The total cost of late payment to UK businesses stands at almost £50 billion, according to a report from payments processor Bacs.
A total UK trade deficit of £2.4 billion is no cause for concern, according to the Institute of Directors, following the publication of figures by the ONS that may appear worrying at first glance.
Let’s be clear about one thing upfront – effective cash flow management is not an area where you should be cutting corners, as it’s at the very heart of why you are in business in the first place.
You might think that only taking cash keeps your cash flow simple and your costs down – after all, it’s in the name ‘cash’ flow, right?
The Small Business, Enterprise and Employment Bill, introduced to Parliament at the end of June, sets out several measures that aim to improve small businesses’ access to finance.
If you received this month’s CPA newsletter, you’ll have seen our report about trade debt – the combination of outstanding and overdue invoices – and how research has shown it is a particular problem for the smallest of companies.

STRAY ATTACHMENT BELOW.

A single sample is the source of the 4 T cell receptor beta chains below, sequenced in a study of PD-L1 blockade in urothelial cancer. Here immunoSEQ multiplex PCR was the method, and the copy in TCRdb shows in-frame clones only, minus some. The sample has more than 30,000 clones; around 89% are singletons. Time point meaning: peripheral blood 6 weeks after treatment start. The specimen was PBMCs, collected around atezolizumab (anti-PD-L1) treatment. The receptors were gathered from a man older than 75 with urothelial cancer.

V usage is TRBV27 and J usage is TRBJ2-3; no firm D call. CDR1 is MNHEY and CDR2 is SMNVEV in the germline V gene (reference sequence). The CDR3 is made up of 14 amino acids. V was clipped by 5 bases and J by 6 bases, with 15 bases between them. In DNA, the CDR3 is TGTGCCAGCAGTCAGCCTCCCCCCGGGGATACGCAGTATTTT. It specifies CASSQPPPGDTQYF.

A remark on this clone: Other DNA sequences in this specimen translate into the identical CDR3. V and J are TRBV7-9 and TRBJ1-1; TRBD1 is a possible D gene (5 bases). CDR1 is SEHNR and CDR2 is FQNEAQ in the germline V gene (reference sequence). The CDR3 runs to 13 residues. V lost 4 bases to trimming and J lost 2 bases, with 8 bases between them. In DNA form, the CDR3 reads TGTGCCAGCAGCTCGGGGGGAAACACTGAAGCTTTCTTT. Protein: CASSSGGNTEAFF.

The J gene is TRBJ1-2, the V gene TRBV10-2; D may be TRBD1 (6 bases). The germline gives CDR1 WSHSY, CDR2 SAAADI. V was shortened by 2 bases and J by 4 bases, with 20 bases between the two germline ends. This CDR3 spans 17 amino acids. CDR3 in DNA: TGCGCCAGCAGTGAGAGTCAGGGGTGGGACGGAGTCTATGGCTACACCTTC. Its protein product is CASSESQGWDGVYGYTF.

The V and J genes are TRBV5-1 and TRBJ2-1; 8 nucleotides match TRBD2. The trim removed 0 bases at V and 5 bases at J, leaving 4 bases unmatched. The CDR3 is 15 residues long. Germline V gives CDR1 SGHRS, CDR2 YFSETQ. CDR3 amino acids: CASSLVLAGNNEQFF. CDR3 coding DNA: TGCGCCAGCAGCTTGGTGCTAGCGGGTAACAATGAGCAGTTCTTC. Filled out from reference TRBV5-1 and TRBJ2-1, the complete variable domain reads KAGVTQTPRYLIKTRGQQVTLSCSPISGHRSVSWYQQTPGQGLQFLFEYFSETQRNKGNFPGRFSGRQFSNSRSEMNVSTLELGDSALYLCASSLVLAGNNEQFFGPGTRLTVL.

The recent reports about payday loan lender Wonga using made-up solicitors to threaten legal action for non-payment are only one part of the problems faced by some borrowers of firms throughout the industry.
In one of the most headline-grabbing examples of poor credit control to make the news in recent years, the utilities provider npower has been given an ultimatum – bill promptly, or halt sales.
The only good approach to bad debt is to avoid it – not ‘at all costs’, but at costs that are worth incurring, in order to minimise your exposure to debtor risk.
Trade debt – which effectively means outstanding and overdue invoices – has left around one in eight SMEs in severe debt difficulties of their own, according to a recent report.